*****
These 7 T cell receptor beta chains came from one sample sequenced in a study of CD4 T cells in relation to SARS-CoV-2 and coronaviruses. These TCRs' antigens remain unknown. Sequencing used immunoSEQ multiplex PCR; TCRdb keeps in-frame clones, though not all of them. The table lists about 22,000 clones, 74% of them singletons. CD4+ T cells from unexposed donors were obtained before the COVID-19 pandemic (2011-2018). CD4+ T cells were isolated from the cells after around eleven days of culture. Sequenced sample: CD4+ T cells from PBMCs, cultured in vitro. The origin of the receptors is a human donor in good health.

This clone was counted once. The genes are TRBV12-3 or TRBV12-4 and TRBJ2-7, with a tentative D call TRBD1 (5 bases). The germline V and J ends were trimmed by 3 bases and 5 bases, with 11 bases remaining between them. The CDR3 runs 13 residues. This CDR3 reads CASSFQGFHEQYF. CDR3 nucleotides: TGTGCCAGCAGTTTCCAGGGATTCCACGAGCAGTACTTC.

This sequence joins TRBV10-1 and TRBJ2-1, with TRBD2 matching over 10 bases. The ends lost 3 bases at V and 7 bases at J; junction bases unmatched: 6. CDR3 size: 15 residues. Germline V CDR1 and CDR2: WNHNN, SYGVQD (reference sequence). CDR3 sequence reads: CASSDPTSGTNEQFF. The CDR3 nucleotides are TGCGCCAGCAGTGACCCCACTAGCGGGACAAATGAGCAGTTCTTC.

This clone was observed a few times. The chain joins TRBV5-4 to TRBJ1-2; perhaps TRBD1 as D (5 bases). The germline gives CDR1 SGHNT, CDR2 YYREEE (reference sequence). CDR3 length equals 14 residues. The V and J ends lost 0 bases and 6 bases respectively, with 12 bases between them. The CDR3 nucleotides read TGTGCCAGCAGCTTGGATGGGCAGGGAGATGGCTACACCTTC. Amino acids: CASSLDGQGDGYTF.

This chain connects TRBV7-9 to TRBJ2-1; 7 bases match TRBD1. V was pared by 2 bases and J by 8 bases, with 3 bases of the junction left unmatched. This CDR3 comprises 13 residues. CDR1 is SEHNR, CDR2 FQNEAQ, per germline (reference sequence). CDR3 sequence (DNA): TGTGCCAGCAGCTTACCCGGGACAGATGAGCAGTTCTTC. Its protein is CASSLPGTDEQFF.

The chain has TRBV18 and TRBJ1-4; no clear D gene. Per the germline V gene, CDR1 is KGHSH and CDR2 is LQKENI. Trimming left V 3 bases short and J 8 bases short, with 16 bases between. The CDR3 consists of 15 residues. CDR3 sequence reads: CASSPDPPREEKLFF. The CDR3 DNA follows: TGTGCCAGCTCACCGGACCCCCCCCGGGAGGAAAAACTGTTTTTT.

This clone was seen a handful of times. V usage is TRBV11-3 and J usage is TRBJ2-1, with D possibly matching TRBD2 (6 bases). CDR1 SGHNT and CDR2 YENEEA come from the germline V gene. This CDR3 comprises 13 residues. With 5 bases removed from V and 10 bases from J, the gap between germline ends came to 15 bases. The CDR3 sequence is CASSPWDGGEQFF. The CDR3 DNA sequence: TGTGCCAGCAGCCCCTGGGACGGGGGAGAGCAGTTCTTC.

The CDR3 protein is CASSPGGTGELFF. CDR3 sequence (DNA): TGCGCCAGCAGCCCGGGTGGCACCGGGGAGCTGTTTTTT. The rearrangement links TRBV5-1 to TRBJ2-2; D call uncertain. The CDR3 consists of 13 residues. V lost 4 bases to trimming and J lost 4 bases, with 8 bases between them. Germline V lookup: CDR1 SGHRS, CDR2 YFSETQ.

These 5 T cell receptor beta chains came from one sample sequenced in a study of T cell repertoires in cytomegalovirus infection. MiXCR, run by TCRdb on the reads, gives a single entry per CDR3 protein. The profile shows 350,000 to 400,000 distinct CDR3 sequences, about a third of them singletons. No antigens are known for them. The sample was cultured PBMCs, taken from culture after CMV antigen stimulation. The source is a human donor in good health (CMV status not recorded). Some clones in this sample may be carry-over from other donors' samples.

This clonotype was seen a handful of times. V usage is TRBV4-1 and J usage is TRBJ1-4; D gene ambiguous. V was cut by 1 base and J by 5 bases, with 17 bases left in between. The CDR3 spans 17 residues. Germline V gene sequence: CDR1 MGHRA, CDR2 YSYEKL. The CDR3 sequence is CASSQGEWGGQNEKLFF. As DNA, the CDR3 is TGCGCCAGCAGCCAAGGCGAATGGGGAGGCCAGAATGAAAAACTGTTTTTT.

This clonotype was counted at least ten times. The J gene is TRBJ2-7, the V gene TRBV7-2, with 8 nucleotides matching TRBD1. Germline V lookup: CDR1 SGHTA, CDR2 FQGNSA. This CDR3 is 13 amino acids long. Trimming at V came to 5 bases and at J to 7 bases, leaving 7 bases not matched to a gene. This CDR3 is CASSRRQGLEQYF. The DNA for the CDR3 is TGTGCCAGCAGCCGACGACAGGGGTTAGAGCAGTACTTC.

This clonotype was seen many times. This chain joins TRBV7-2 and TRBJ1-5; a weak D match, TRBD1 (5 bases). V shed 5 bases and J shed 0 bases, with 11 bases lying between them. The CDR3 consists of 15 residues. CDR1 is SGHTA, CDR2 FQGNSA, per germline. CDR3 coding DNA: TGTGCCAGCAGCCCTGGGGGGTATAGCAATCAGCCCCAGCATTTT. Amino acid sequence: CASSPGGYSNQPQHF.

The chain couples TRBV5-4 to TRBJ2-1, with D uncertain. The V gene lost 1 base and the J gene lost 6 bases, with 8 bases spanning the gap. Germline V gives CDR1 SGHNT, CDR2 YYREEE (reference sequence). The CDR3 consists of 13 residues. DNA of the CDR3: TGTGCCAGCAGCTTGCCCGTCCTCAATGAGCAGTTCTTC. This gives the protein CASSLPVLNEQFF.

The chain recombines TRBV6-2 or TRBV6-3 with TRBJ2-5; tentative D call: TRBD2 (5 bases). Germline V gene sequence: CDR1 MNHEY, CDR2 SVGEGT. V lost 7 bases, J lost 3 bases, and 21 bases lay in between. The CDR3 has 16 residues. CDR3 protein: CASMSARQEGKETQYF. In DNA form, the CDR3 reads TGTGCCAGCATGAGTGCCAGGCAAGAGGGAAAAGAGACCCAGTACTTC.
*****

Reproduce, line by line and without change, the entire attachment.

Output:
These 7 T cell receptor beta chains came from one sample sequenced in a study of CD4 T cells in relation to SARS-CoV-2 and coronaviruses. These TCRs' antigens remain unknown. Sequencing used immunoSEQ multiplex PCR; TCRdb keeps in-frame clones, though not all of them. The table lists about 22,000 clones, 74% of them singletons. CD4+ T cells from unexposed donors were obtained before the COVID-19 pandemic (2011-2018). CD4+ T cells were isolated from the cells after around eleven days of culture. Sequenced sample: CD4+ T cells from PBMCs, cultured in vitro. The origin of the receptors is a human donor in good health.

This clone was counted once. The genes are TRBV12-3 or TRBV12-4 and TRBJ2-7, with a tentative D call TRBD1 (5 bases). The germline V and J ends were trimmed by 3 bases and 5 bases, with 11 bases remaining between them. The CDR3 runs 13 residues. This CDR3 reads CASSFQGFHEQYF. CDR3 nucleotides: TGTGCCAGCAGTTTCCAGGGATTCCACGAGCAGTACTTC.

This sequence joins TRBV10-1 and TRBJ2-1, with TRBD2 matching over 10 bases. The ends lost 3 bases at V and 7 bases at J; junction bases unmatched: 6. CDR3 size: 15 residues. Germline V CDR1 and CDR2: WNHNN, SYGVQD (reference sequence). CDR3 sequence reads: CASSDPTSGTNEQFF. The CDR3 nucleotides are TGCGCCAGCAGTGACCCCACTAGCGGGACAAATGAGCAGTTCTTC.

This clone was observed a few times. The chain joins TRBV5-4 to TRBJ1-2; perhaps TRBD1 as D (5 bases). The germline gives CDR1 SGHNT, CDR2 YYREEE (reference sequence). CDR3 length equals 14 residues. The V and J ends lost 0 bases and 6 bases respectively, with 12 bases between them. The CDR3 nucleotides read TGTGCCAGCAGCTTGGATGGGCAGGGAGATGGCTACACCTTC. Amino acids: CASSLDGQGDGYTF.

This chain connects TRBV7-9 to TRBJ2-1; 7 bases match TRBD1. V was pared by 2 bases and J by 8 bases, with 3 bases of the junction left unmatched. This CDR3 comprises 13 residues. CDR1 is SEHNR, CDR2 FQNEAQ, per germline (reference sequence). CDR3 sequence (DNA): TGTGCCAGCAGCTTACCCGGGACAGATGAGCAGTTCTTC. Its protein is CASSLPGTDEQFF.

The chain has TRBV18 and TRBJ1-4; no clear D gene. Per the germline V gene, CDR1 is KGHSH and CDR2 is LQKENI. Trimming left V 3 bases short and J 8 bases short, with 16 bases between. The CDR3 consists of 15 residues. CDR3 sequence reads: CASSPDPPREEKLFF. The CDR3 DNA follows: TGTGCCAGCTCACCGGACCCCCCCCGGGAGGAAAAACTGTTTTTT.

This clone was seen a handful of times. V usage is TRBV11-3 and J usage is TRBJ2-1, with D possibly matching TRBD2 (6 bases). CDR1 SGHNT and CDR2 YENEEA come from the germline V gene. This CDR3 comprises 13 residues. With 5 bases removed from V and 10 bases from J, the gap between germline ends came to 15 bases. The CDR3 sequence is CASSPWDGGEQFF. The CDR3 DNA sequence: TGTGCCAGCAGCCCCTGGGACGGGGGAGAGCAGTTCTTC.

The CDR3 protein is CASSPGGTGELFF. CDR3 sequence (DNA): TGCGCCAGCAGCCCGGGTGGCACCGGGGAGCTGTTTTTT. The rearrangement links TRBV5-1 to TRBJ2-2; D call uncertain. The CDR3 consists of 13 residues. V lost 4 bases to trimming and J lost 4 bases, with 8 bases between them. Germline V lookup: CDR1 SGHRS, CDR2 YFSETQ.

These 5 T cell receptor beta chains came from one sample sequenced in a study of T cell repertoires in cytomegalovirus infection. MiXCR, run by TCRdb on the reads, gives a single entry per CDR3 protein. The profile shows 350,000 to 400,000 distinct CDR3 sequences, about a third of them singletons. No antigens are known for them. The sample was cultured PBMCs, taken from culture after CMV antigen stimulation. The source is a human donor in good health (CMV status not recorded). Some clones in this sample may be carry-over from other donors' samples.

This clonotype was seen a handful of times. V usage is TRBV4-1 and J usage is TRBJ1-4; D gene ambiguous. V was cut by 1 base and J by 5 bases, with 17 bases left in between. The CDR3 spans 17 residues. Germline V gene sequence: CDR1 MGHRA, CDR2 YSYEKL. The CDR3 sequence is CASSQGEWGGQNEKLFF. As DNA, the CDR3 is TGCGCCAGCAGCCAAGGCGAATGGGGAGGCCAGAATGAAAAACTGTTTTTT.

This clonotype was counted at least ten times. The J gene is TRBJ2-7, the V gene TRBV7-2, with 8 nucleotides matching TRBD1. Germline V lookup: CDR1 SGHTA, CDR2 FQGNSA. This CDR3 is 13 amino acids long. Trimming at V came to 5 bases and at J to 7 bases, leaving 7 bases not matched to a gene. This CDR3 is CASSRRQGLEQYF. The DNA for the CDR3 is TGTGCCAGCAGCCGACGACAGGGGTTAGAGCAGTACTTC.

This clonotype was seen many times. This chain joins TRBV7-2 and TRBJ1-5; a weak D match, TRBD1 (5 bases). V shed 5 bases and J shed 0 bases, with 11 bases lying between them. The CDR3 consists of 15 residues. CDR1 is SGHTA, CDR2 FQGNSA, per germline. CDR3 coding DNA: TGTGCCAGCAGCCCTGGGGGGTATAGCAATCAGCCCCAGCATTTT. Amino acid sequence: CASSPGGYSNQPQHF.

The chain couples TRBV5-4 to TRBJ2-1, with D uncertain. The V gene lost 1 base and the J gene lost 6 bases, with 8 bases spanning the gap. Germline V gives CDR1 SGHNT, CDR2 YYREEE (reference sequence). The CDR3 consists of 13 residues. DNA of the CDR3: TGTGCCAGCAGCTTGCCCGTCCTCAATGAGCAGTTCTTC. This gives the protein CASSLPVLNEQFF.

The chain recombines TRBV6-2 or TRBV6-3 with TRBJ2-5; tentative D call: TRBD2 (5 bases). Germline V gene sequence: CDR1 MNHEY, CDR2 SVGEGT. V lost 7 bases, J lost 3 bases, and 21 bases lay in between. The CDR3 has 16 residues. CDR3 protein: CASMSARQEGKETQYF. In DNA form, the CDR3 reads TGTGCCAGCATGAGTGCCAGGCAAGAGGGAAAAGAGACCCAGTACTTC.